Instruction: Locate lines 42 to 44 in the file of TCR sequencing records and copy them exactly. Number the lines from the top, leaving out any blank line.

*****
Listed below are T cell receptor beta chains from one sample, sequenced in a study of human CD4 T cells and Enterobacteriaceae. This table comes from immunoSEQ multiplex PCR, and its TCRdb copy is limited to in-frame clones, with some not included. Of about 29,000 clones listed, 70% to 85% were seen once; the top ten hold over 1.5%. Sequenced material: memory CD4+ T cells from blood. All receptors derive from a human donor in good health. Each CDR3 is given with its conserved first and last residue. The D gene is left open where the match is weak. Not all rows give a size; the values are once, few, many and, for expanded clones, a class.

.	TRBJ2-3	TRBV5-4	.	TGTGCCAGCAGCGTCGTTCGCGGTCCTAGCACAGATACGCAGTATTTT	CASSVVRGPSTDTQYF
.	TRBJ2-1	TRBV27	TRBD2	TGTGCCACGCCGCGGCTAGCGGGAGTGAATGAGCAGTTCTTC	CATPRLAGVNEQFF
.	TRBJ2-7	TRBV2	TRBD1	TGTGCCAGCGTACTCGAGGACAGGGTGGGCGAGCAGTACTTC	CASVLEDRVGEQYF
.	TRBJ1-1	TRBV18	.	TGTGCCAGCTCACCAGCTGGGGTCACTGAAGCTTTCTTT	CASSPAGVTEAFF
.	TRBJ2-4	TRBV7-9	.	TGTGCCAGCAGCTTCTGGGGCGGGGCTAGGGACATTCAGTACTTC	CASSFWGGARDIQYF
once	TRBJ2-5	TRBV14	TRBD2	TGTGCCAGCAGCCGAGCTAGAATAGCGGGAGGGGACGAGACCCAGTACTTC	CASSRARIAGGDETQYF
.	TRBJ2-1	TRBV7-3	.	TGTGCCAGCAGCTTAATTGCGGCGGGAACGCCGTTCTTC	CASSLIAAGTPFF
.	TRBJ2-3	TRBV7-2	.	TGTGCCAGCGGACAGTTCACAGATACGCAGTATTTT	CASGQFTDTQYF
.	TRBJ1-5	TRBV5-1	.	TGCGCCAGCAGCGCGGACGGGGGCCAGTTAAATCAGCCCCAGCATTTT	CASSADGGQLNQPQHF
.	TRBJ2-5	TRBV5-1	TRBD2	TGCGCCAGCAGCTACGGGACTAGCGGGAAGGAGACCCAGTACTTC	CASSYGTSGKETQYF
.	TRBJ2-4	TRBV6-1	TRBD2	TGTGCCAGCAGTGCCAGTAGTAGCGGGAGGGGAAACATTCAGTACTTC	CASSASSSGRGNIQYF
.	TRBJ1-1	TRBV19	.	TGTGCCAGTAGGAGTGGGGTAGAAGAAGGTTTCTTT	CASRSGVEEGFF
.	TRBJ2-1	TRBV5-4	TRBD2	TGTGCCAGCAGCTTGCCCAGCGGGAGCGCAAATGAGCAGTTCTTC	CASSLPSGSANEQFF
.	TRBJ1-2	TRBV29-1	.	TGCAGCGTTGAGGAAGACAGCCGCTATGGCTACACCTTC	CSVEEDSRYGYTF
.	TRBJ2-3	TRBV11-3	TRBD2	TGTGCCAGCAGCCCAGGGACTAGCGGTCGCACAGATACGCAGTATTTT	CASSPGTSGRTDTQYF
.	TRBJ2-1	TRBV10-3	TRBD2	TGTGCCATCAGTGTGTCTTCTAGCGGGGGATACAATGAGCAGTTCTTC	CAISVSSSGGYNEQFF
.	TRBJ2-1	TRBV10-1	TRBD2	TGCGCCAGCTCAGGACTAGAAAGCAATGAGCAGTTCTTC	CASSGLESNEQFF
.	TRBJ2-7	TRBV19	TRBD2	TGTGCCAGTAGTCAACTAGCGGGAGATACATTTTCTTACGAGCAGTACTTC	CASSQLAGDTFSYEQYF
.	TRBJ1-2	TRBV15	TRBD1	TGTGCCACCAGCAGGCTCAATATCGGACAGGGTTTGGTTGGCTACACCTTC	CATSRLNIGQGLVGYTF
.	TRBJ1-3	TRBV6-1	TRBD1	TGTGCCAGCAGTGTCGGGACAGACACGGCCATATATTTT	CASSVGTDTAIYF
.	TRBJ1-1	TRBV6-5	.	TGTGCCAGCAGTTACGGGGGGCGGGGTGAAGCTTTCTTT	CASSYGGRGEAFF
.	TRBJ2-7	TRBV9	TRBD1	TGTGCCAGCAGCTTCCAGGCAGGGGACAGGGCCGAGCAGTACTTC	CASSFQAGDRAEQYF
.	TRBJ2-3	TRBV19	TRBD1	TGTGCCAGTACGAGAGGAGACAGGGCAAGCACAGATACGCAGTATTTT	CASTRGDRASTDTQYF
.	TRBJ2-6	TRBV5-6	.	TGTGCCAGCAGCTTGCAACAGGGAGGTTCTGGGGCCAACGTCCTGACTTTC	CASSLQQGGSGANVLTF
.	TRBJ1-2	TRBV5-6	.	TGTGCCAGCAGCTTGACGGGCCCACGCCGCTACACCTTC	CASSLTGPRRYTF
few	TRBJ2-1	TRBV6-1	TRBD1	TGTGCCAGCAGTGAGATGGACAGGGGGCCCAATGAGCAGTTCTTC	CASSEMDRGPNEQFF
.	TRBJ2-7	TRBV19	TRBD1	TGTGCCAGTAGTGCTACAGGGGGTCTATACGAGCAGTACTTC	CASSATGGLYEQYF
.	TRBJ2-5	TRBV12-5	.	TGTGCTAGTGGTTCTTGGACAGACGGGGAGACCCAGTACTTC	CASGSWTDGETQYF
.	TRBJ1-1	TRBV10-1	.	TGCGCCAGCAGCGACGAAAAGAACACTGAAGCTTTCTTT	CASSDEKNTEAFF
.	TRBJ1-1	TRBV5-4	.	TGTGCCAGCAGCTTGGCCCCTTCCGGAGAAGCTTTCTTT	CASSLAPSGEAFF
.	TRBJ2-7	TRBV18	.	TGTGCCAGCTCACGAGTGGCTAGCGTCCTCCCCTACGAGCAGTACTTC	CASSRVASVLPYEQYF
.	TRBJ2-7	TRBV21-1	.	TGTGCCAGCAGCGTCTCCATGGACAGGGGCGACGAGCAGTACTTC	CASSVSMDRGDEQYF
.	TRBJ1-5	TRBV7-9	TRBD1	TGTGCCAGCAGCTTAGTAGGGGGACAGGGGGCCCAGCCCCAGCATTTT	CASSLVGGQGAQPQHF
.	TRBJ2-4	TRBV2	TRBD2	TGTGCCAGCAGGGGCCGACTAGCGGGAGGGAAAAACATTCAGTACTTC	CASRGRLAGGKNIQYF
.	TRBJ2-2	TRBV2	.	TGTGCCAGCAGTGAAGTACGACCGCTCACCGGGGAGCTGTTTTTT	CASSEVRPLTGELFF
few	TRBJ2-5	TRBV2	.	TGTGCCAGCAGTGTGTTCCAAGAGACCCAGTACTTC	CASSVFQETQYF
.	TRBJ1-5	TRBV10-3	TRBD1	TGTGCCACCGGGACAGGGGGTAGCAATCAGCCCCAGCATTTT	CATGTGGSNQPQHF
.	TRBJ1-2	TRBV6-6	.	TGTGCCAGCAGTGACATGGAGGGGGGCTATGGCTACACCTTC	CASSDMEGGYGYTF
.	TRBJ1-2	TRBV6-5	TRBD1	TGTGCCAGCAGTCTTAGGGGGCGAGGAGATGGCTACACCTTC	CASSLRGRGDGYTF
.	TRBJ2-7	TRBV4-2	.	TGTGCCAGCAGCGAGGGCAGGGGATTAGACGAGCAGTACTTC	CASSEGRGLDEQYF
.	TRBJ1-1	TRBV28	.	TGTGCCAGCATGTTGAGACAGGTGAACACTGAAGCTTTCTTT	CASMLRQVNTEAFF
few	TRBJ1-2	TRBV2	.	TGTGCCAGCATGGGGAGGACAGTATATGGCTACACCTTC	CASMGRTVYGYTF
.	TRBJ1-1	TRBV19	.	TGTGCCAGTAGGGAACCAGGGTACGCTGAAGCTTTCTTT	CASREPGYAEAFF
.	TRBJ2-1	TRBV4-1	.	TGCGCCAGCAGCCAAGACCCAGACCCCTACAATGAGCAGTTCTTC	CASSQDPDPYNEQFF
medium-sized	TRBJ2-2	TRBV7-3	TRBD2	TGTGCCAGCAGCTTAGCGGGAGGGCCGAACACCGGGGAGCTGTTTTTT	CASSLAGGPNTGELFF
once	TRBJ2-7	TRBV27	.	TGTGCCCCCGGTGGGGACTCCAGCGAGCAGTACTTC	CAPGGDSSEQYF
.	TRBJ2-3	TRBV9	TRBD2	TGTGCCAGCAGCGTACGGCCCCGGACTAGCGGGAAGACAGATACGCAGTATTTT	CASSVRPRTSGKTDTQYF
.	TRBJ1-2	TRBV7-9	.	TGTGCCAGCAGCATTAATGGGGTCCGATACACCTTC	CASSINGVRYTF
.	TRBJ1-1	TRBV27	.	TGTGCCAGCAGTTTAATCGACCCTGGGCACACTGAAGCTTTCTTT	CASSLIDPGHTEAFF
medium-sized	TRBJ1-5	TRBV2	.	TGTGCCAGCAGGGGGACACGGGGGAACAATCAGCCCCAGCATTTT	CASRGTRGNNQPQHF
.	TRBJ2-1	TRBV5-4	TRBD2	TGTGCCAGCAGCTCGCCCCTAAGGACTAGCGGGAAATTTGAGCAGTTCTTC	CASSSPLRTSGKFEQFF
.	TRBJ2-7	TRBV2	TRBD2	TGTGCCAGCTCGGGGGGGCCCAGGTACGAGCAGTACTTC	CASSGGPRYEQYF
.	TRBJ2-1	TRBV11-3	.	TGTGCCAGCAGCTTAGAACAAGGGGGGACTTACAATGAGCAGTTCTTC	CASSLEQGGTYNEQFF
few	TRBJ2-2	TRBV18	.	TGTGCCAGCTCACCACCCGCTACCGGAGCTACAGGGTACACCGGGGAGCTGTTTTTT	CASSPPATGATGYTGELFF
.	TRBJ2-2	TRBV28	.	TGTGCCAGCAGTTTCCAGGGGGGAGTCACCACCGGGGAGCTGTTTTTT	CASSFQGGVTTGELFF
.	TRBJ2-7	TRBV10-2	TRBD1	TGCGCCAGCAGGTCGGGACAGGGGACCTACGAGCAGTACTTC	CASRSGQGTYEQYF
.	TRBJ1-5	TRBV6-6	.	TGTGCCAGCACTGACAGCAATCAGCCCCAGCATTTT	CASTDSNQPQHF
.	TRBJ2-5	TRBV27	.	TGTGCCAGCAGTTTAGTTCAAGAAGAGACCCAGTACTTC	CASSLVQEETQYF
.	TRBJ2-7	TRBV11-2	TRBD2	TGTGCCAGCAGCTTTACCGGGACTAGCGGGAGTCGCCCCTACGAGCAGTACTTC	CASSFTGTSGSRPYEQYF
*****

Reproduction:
.	TRBJ1-1	TRBV28	.	TGTGCCAGCATGTTGAGACAGGTGAACACTGAAGCTTTCTTT	CASMLRQVNTEAFF
few	TRBJ1-2	TRBV2	.	TGTGCCAGCATGGGGAGGACAGTATATGGCTACACCTTC	CASMGRTVYGYTF
.	TRBJ1-1	TRBV19	.	TGTGCCAGTAGGGAACCAGGGTACGCTGAAGCTTTCTTT	CASREPGYAEAFF